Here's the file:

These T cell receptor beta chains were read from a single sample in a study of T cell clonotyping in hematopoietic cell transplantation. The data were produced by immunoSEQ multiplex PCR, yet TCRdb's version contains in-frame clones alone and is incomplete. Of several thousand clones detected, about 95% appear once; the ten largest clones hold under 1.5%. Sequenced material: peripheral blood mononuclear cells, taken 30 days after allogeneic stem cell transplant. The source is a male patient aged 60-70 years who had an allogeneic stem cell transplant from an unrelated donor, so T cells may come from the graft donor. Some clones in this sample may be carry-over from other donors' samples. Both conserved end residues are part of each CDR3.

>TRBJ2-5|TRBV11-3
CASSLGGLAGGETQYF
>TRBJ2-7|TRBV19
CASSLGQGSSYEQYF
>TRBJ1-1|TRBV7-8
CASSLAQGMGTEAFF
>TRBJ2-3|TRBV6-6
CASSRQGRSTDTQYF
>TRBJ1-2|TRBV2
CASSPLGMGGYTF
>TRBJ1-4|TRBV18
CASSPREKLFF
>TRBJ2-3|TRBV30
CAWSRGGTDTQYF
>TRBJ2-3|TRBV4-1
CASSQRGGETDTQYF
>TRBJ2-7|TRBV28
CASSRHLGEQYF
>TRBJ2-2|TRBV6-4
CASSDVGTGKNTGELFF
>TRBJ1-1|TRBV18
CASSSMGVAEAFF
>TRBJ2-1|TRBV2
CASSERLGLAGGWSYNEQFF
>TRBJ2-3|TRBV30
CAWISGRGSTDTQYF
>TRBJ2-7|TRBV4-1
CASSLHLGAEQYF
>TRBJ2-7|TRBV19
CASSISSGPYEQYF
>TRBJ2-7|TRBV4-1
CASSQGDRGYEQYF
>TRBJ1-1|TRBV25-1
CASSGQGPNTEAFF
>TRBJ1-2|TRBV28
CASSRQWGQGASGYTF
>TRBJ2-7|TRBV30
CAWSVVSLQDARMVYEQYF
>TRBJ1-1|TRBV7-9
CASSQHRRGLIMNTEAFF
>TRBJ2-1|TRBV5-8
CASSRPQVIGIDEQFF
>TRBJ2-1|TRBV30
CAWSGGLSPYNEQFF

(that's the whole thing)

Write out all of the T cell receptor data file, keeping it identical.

These T cell receptor beta chains were read from a single sample in a study of T cell clonotyping in hematopoietic cell transplantation. The data were produced by immunoSEQ multiplex PCR, yet TCRdb's version contains in-frame clones alone and is incomplete. Of several thousand clones detected, about 95% appear once; the ten largest clones hold under 1.5%. Sequenced material: peripheral blood mononuclear cells, taken 30 days after allogeneic stem cell transplant. The source is a male patient aged 60-70 years who had an allogeneic stem cell transplant from an unrelated donor, so T cells may come from the graft donor. Some clones in this sample may be carry-over from other donors' samples. Both conserved end residues are part of each CDR3.

>TRBJ2-5|TRBV11-3
CASSLGGLAGGETQYF
>TRBJ2-7|TRBV19
CASSLGQGSSYEQYF
>TRBJ1-1|TRBV7-8
CASSLAQGMGTEAFF
>TRBJ2-3|TRBV6-6
CASSRQGRSTDTQYF
>TRBJ1-2|TRBV2
CASSPLGMGGYTF
>TRBJ1-4|TRBV18
CASSPREKLFF
>TRBJ2-3|TRBV30
CAWSRGGTDTQYF
>TRBJ2-3|TRBV4-1
CASSQRGGETDTQYF
>TRBJ2-7|TRBV28
CASSRHLGEQYF
>TRBJ2-2|TRBV6-4
CASSDVGTGKNTGELFF
>TRBJ1-1|TRBV18
CASSSMGVAEAFF
>TRBJ2-1|TRBV2
CASSERLGLAGGWSYNEQFF
>TRBJ2-3|TRBV30
CAWISGRGSTDTQYF
>TRBJ2-7|TRBV4-1
CASSLHLGAEQYF
>TRBJ2-7|TRBV19
CASSISSGPYEQYF
>TRBJ2-7|TRBV4-1
CASSQGDRGYEQYF
>TRBJ1-1|TRBV25-1
CASSGQGPNTEAFF
>TRBJ1-2|TRBV28
CASSRQWGQGASGYTF
>TRBJ2-7|TRBV30
CAWSVVSLQDARMVYEQYF
>TRBJ1-1|TRBV7-9
CASSQHRRGLIMNTEAFF
>TRBJ2-1|TRBV5-8
CASSRPQVIGIDEQFF
>TRBJ2-1|TRBV30
CAWSGGLSPYNEQFF